The idea of passing through Hell Gate on New York's East River often causes apprehension for first time cruisers through the area. Having made the transit through Hell Gate numerous times I can say there is really nothing to be afraid of that a secure hand on the tiller or wheel won't solve. There are current swirls, some up-welling and short choppy waves making it look more threatening than it is. Here are some are some tips to make the transit:
1) The biggest danger is getting in the way of a tug and barge or one of the New York City sludge barges that also frequently transit the area. There is plenty of deep water in the Gate to avoid them and give them a wide berth. Remember they do not have the same ability to maneuver as smaller boats do.
2) It is best to motor through Hell's Gate. I've only managed to sail through one time on a northwest wind on my previous boat a Bristol 24. But, as soon as I was through Hells Gate the streets and buildings of Manhattan and the East River currents caused the boat to do boat spins as it traveled down with the current. So now I always motor from the Brother Islands to at least 23rd Street off of Manhattan when heading toward the Battery and visa versa when heading toward Long Island Sound.
3) It is always better to go with the flow of the current. It makes for a much quicker and pleasant passage.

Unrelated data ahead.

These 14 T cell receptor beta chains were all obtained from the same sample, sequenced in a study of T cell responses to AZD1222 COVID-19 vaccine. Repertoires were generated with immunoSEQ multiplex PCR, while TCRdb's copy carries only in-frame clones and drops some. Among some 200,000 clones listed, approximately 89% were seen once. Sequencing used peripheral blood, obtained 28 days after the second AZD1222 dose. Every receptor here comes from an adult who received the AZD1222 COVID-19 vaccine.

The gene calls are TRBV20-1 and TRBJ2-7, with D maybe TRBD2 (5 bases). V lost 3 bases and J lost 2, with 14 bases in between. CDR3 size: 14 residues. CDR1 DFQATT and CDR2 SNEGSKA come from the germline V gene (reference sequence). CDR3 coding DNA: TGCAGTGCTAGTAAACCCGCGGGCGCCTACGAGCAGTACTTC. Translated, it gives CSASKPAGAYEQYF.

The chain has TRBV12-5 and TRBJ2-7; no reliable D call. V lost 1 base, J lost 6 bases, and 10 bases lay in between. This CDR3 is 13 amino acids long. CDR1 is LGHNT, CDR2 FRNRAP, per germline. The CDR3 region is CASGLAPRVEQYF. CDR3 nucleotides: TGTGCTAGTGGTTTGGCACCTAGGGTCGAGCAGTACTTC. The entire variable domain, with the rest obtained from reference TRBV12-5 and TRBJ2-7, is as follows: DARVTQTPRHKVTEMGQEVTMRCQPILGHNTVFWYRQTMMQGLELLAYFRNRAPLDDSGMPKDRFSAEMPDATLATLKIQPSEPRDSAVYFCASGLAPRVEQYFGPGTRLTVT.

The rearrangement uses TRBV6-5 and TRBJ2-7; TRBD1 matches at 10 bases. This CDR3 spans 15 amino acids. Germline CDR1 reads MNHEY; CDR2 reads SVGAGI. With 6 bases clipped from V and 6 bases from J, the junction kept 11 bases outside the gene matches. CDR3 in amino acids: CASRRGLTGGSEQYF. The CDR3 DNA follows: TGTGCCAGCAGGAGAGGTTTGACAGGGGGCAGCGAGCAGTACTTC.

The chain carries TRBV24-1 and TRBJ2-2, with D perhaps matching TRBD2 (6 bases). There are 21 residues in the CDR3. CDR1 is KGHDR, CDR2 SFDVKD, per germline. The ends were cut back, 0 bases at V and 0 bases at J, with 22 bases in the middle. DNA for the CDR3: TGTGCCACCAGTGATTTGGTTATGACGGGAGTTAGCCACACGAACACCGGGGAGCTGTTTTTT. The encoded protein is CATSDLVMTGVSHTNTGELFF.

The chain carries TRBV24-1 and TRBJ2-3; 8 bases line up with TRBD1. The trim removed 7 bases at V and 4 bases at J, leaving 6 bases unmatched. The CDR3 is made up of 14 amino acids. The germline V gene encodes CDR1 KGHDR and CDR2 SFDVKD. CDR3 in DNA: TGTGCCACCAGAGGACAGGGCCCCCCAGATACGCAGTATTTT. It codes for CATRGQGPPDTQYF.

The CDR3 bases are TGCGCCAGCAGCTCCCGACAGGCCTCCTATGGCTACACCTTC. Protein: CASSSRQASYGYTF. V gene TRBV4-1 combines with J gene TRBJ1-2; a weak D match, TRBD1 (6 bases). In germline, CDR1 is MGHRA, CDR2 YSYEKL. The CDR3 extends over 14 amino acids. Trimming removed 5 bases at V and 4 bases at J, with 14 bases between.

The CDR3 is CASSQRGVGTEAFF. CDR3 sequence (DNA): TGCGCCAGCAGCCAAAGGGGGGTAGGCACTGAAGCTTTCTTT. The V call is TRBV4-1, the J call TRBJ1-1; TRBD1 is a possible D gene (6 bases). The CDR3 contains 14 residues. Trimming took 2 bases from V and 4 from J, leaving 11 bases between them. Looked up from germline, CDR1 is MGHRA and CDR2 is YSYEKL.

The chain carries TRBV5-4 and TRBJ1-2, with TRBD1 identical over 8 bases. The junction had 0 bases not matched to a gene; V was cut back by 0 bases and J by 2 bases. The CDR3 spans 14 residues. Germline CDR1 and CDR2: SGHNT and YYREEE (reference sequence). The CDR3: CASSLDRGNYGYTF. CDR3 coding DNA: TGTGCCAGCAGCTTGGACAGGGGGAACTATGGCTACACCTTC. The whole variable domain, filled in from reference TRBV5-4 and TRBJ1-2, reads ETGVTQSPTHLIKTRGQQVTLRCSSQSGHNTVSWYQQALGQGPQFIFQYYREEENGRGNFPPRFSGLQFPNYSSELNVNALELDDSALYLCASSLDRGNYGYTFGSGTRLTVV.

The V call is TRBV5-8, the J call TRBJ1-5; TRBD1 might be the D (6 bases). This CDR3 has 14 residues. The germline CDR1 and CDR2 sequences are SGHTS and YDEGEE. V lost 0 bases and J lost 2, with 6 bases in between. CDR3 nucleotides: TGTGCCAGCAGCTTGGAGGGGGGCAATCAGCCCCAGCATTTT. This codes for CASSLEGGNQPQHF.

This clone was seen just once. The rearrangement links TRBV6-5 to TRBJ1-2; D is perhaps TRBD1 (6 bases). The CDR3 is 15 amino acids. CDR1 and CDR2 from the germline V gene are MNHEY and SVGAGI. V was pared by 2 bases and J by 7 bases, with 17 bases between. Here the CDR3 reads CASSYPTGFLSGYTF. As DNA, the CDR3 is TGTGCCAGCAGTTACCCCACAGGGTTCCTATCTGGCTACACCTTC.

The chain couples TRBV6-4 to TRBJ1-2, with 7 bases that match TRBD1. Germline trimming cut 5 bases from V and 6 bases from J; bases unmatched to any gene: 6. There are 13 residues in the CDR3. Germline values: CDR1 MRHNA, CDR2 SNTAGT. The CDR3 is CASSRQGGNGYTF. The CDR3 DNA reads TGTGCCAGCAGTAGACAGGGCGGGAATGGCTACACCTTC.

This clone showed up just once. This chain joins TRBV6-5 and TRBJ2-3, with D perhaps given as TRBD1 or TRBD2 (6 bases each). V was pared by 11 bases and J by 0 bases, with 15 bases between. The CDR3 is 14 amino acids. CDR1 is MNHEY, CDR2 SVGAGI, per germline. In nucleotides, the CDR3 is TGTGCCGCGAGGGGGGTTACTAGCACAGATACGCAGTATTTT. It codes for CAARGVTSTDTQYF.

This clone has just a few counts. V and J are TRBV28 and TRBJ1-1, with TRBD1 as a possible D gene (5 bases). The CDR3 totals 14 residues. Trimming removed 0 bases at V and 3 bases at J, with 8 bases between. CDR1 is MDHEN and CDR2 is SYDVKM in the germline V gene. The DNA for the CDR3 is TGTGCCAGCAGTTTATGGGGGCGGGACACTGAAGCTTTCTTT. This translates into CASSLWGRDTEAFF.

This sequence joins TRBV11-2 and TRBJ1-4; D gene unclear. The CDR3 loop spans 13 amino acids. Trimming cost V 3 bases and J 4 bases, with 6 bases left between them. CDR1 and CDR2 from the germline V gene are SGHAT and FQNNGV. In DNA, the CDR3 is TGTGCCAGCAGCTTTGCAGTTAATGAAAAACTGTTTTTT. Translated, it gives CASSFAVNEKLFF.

4) The metal bridges in the Hell Gate area can reek havoc on the magnetic compass of autopilots so put them in standby and keep a firm hand on the tiller or wheel until you are well clear of them.
The following video shows what it like to transit Hell Gate motor sailing with electric propulsion. I had rounded the Battery about three hours after low tide. BIANKA rode the flood current 14 miles all the way into Long Island Sound. Winds were light so it was mostly motoring under electric propulsion This trip was in late October 2012 and amazingly boat traffic both recreational and commercial was non existent for this passage. That may not always be the case . Especially during summer and on weekends:
Ironically, the Honda 2000 generator that had been operating since about 9:45 am had finally ran out of gas right in the middle of Hell Gate. It had been running five and a half hours on one gallon of gas motor sailing BIANKA for about twenty five miles. Nice thing about electro sailing in a hybrid mode using a generator like the Honda 2000 is that the batteries automatically take over and keep propelling the boat as shown in this video:
After refueling it was another ten miles of electro-sailing until I reached my destination after forty nautical miles of motor sailing under electric propulsion.